We have just experienced our 8th severe GI bleed. Aaron throws up blood and it gushes from his rectum at the same time enough to saturate his clothing, socks, 2 diapers plus leaves a good sized puddle on the floor. His heart rate goes up to around 200 and his blood pressure drops considerably, infusing blood cannot go fast enough and frequently we feel as if we are loosing ground. After several scopes, they still cannot find the source of these high volume bleeds. Has anyone had any experience with this? A couple of the scopes have shown some small ulcers near the areas where the STEP procedure scars are. These are caused from excessive stomach acid. We coat these with Sucralfate and of course try to control the acid as best we can with Zantac and Prevacid. I just have a hard time with the fact that those small ulcers can produce the volume of blood we are seeing in just a couple of hours. It's as if he is bleeding from an artery or something but they have not been able to find any evidence of this once they go in and take a look. We feel as if our 3 year old son is slowly slipping away from us. He has had so many blood transfusions that I have lost track of how many he has actually had. We would really like some input from anyone who has had any of these types of experiences. Aaron's Doctor says he even lays awake at night trying to figure out how to best help him. I have the utmost confidence in this doctor and really believe in his abilities and knowledge, but even he is at a loss. Can anyone help?
Re: Severe GI Bleeds
By: Emily H          (10:08 AM 11/22/2010)
Renee, when I read your post this morning it broke my heart! Perhaps because Patrick and Aaron share a nurse... or because they are both adopted... I've always felt a certain attachment to him and I hate to hear that he's struggling so much with this.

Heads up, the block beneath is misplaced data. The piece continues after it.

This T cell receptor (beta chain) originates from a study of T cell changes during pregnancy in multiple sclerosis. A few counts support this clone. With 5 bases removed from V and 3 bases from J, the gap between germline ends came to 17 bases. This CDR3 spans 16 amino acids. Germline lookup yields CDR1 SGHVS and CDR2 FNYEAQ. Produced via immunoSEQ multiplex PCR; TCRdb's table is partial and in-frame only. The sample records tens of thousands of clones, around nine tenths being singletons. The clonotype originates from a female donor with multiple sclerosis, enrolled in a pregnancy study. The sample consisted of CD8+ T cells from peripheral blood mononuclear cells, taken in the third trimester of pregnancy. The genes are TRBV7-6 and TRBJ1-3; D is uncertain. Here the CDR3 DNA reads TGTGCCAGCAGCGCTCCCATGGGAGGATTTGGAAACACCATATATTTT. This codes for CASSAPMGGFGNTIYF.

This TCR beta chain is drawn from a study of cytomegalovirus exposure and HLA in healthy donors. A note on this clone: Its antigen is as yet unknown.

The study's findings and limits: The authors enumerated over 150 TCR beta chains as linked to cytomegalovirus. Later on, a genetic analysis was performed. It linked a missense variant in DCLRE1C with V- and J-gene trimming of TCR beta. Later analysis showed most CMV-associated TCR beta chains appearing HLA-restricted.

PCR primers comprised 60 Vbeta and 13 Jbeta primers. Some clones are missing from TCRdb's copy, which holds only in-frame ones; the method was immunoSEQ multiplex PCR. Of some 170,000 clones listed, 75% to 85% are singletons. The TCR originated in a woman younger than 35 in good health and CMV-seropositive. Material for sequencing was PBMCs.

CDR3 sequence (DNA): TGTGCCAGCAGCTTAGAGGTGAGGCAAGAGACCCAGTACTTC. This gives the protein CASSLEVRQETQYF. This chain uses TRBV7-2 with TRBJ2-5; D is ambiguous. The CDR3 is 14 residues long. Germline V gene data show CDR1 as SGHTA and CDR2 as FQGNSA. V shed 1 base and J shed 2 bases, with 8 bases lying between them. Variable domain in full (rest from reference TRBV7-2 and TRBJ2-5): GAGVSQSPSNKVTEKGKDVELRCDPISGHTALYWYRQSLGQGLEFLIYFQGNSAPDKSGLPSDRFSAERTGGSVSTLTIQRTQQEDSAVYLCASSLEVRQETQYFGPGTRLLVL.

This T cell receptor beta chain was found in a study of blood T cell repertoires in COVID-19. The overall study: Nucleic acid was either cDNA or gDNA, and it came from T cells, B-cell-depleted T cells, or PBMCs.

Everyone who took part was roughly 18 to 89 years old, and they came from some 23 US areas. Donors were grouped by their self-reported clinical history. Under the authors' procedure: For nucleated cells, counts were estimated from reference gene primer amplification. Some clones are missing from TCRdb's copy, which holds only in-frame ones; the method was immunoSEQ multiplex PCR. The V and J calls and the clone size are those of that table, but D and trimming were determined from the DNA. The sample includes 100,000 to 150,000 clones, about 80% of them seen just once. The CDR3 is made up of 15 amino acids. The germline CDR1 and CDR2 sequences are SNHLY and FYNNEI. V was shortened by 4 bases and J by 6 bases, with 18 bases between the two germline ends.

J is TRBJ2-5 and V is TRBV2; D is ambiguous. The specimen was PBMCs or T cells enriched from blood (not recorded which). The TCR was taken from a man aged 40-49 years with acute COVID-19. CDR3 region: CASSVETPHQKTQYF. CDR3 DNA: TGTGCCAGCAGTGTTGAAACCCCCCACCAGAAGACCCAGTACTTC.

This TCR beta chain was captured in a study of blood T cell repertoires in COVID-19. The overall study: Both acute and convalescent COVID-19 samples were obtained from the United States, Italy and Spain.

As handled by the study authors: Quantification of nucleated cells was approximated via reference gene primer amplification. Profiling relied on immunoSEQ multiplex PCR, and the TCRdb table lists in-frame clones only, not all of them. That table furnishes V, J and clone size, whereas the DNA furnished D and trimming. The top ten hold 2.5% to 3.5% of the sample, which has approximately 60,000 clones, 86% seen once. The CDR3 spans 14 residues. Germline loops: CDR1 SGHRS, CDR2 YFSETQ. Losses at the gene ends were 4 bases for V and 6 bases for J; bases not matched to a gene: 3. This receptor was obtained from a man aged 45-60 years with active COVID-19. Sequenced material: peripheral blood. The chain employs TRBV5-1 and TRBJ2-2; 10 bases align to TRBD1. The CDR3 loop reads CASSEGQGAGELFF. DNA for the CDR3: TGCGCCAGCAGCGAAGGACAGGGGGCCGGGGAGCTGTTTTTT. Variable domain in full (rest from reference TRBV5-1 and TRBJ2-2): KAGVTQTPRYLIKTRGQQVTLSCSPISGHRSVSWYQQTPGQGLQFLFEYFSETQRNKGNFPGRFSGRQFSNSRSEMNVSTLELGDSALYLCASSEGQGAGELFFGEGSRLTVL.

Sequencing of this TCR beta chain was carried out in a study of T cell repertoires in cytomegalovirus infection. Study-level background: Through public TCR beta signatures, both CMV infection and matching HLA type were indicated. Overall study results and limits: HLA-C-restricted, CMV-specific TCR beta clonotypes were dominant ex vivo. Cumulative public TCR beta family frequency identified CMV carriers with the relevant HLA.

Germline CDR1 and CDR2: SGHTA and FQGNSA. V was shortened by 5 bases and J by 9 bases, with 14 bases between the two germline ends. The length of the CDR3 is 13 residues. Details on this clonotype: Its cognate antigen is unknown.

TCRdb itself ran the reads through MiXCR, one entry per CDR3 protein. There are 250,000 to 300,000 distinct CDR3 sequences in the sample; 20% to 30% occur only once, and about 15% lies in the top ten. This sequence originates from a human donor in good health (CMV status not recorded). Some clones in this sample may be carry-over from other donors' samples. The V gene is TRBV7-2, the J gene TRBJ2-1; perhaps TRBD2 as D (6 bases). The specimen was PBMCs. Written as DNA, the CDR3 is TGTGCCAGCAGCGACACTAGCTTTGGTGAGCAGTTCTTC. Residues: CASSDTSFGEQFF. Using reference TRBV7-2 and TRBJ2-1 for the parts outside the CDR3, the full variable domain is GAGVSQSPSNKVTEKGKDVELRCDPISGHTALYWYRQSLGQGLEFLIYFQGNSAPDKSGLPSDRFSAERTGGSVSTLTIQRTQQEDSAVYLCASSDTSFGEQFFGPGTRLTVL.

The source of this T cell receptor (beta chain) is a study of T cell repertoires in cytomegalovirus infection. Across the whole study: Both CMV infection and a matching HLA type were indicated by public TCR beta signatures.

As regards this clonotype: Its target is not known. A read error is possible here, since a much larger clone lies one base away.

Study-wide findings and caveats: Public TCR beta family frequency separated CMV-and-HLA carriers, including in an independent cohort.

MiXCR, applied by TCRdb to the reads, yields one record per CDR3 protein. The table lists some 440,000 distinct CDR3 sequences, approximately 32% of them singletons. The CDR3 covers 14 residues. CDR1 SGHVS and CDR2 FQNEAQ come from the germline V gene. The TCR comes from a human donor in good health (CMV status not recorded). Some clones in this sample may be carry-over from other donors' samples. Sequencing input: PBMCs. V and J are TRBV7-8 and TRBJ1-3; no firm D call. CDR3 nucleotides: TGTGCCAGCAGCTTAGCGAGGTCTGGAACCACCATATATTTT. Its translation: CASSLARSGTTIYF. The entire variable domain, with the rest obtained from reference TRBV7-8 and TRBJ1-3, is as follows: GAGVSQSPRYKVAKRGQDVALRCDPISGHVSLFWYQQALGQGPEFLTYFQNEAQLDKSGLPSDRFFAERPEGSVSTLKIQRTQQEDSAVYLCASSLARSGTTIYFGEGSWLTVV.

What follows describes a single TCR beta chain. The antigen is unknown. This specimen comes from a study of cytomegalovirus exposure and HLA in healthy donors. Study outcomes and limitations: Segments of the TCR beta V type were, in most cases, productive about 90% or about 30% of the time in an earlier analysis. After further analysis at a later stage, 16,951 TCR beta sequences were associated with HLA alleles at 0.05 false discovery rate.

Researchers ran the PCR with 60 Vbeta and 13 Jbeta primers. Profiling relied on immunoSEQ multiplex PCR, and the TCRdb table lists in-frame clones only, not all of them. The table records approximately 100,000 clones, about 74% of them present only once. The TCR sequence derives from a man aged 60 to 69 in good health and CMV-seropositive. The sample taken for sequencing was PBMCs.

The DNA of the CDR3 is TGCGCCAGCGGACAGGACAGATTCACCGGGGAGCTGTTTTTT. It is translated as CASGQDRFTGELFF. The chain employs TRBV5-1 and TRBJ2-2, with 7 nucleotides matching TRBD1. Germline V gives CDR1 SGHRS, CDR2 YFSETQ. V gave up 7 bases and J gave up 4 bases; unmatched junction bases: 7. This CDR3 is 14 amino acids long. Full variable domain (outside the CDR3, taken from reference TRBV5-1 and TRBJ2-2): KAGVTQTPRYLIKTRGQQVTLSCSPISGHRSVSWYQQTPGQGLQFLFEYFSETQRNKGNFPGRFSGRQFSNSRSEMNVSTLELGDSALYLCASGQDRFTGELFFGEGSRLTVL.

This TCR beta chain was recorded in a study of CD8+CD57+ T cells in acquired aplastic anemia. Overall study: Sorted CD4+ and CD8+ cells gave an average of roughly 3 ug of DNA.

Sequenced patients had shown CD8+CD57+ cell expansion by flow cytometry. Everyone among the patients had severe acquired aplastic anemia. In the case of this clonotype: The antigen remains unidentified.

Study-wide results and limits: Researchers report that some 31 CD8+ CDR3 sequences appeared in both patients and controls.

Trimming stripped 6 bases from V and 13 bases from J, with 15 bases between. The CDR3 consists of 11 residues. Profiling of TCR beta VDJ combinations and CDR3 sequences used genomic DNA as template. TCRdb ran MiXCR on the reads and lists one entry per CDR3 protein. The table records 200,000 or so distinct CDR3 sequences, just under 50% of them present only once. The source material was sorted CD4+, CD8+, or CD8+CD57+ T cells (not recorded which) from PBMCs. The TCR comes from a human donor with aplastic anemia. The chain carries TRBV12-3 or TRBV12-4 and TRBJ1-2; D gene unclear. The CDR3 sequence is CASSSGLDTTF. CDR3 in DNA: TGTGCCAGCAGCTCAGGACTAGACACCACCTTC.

I don't have any personal experience with this... But I do have a few thoughts and would like to refer you to another support group I participate in that has some members who've faced similar problems.

The very first thing that came to mind today was that excessive bleeding can happen with TPN associated liver failure. Patrick's transplant team was adamant when we started with them that we eliminate any unnecessary stoma because of the risks that portal hypertension could cause him to bleed out from those sites as his liver got worse. How is Aaron's liver? Have the docs been watching his PT/INR? I've seen the PCMC docs work miracles in helping with liver problems.. perhaps looking at the liver might help you slow the bleeding enough for the ulcers to heal.

Second, I know that Patrick's liver problems have led to spleen problems and that he bleeds more whenever he is fighting an infection. This applies not just to line infections, though those hit him hardest, but also to viruses and sometimes to bacterial overgrowth. He'll bleed profusely from the tiniest holes.

I went out and did some research this morning in the support groups I participate in and found a thread in the Yahoo! Short Bowel Syndrome support group from a parent describing a similar problem.. history of bacterial overgrowth, ulcers where the STEP was done, and a resulting GI bleed. The gist of the conversation was that it seems that flagyl and bacterial overgrowth created the problem, and that the result was ulcers that bled.

They tried a lot of things, clamping, antibiotics, high fiber diet... The posts stop before they found a resolution, so I don't know how things came out, but I thought that the thread might be helpful to you, as would connecting with the parent who started the thread, if possible.

So, here is a link to the thread.

Our message board doesn't support hyperlinks, so you'll need to copy and paste this link into your browser. You'll need to become a member of the group to view the thread, and I think that may take moderator approval. However, being able to talk to another parent facing these problems I think would probably help a lot, so it's probably worth a try.

Finally, I am one of the very biggest fans of the PCMC GI clinic. I think the doctors there are among the most caring, qualified, and capable doctors I've ever met and I completely trust Patrick in their hands. However, there have been advantages to Patrick also having a transplant team behind him who have treated more patients with severe intestinal failure. They've seen a lot more patients facing the effects of long-term short gut syndrome, intestinal failure, and liver failure. That experience has taught them things.